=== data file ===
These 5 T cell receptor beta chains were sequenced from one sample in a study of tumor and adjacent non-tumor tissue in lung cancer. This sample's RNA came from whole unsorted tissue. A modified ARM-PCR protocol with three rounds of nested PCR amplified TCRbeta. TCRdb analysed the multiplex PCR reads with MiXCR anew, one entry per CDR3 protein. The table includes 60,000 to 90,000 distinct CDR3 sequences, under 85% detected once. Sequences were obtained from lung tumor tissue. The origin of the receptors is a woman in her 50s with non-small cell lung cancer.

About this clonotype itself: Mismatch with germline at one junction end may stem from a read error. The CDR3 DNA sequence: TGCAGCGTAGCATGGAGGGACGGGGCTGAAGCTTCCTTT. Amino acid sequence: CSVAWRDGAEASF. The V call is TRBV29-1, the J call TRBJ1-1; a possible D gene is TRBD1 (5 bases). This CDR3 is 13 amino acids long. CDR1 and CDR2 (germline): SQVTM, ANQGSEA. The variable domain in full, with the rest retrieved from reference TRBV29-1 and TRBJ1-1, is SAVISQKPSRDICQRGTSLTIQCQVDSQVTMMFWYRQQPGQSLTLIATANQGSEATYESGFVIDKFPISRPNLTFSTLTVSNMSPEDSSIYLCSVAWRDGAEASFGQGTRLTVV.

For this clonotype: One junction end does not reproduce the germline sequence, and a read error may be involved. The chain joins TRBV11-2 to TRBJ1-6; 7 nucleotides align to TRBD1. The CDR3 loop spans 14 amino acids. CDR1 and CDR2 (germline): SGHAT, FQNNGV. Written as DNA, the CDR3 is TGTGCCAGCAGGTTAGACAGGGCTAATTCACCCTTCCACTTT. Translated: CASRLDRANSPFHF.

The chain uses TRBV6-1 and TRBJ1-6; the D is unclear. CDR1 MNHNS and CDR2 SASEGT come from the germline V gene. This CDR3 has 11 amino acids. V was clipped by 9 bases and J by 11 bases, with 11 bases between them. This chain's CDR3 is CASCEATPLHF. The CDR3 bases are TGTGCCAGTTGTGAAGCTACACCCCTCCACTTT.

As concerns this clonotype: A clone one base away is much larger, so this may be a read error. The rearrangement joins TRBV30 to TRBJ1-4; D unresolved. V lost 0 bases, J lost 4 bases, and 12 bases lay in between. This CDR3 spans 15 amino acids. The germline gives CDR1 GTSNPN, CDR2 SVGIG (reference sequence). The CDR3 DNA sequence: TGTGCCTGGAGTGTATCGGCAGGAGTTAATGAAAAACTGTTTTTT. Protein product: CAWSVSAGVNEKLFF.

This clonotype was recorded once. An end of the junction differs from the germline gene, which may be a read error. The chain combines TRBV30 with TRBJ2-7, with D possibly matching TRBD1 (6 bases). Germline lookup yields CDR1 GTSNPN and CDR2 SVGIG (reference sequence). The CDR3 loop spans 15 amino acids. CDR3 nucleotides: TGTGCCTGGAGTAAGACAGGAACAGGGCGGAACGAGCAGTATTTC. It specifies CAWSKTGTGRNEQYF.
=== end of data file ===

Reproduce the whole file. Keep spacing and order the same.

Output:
These 5 T cell receptor beta chains were sequenced from one sample in a study of tumor and adjacent non-tumor tissue in lung cancer. This sample's RNA came from whole unsorted tissue. A modified ARM-PCR protocol with three rounds of nested PCR amplified TCRbeta. TCRdb analysed the multiplex PCR reads with MiXCR anew, one entry per CDR3 protein. The table includes 60,000 to 90,000 distinct CDR3 sequences, under 85% detected once. Sequences were obtained from lung tumor tissue. The origin of the receptors is a woman in her 50s with non-small cell lung cancer.

About this clonotype itself: Mismatch with germline at one junction end may stem from a read error. The CDR3 DNA sequence: TGCAGCGTAGCATGGAGGGACGGGGCTGAAGCTTCCTTT. Amino acid sequence: CSVAWRDGAEASF. The V call is TRBV29-1, the J call TRBJ1-1; a possible D gene is TRBD1 (5 bases). This CDR3 is 13 amino acids long. CDR1 and CDR2 (germline): SQVTM, ANQGSEA. The variable domain in full, with the rest retrieved from reference TRBV29-1 and TRBJ1-1, is SAVISQKPSRDICQRGTSLTIQCQVDSQVTMMFWYRQQPGQSLTLIATANQGSEATYESGFVIDKFPISRPNLTFSTLTVSNMSPEDSSIYLCSVAWRDGAEASFGQGTRLTVV.

For this clonotype: One junction end does not reproduce the germline sequence, and a read error may be involved. The chain joins TRBV11-2 to TRBJ1-6; 7 nucleotides align to TRBD1. The CDR3 loop spans 14 amino acids. CDR1 and CDR2 (germline): SGHAT, FQNNGV. Written as DNA, the CDR3 is TGTGCCAGCAGGTTAGACAGGGCTAATTCACCCTTCCACTTT. Translated: CASRLDRANSPFHF.

The chain uses TRBV6-1 and TRBJ1-6; the D is unclear. CDR1 MNHNS and CDR2 SASEGT come from the germline V gene. This CDR3 has 11 amino acids. V was clipped by 9 bases and J by 11 bases, with 11 bases between them. This chain's CDR3 is CASCEATPLHF. The CDR3 bases are TGTGCCAGTTGTGAAGCTACACCCCTCCACTTT.

As concerns this clonotype: A clone one base away is much larger, so this may be a read error. The rearrangement joins TRBV30 to TRBJ1-4; D unresolved. V lost 0 bases, J lost 4 bases, and 12 bases lay in between. This CDR3 spans 15 amino acids. The germline gives CDR1 GTSNPN, CDR2 SVGIG (reference sequence). The CDR3 DNA sequence: TGTGCCTGGAGTGTATCGGCAGGAGTTAATGAAAAACTGTTTTTT. Protein product: CAWSVSAGVNEKLFF.

This clonotype was recorded once. An end of the junction differs from the germline gene, which may be a read error. The chain combines TRBV30 with TRBJ2-7, with D possibly matching TRBD1 (6 bases). Germline lookup yields CDR1 GTSNPN and CDR2 SVGIG (reference sequence). The CDR3 loop spans 15 amino acids. CDR3 nucleotides: TGTGCCTGGAGTAAGACAGGAACAGGGCGGAACGAGCAGTATTTC. It specifies CAWSKTGTGRNEQYF.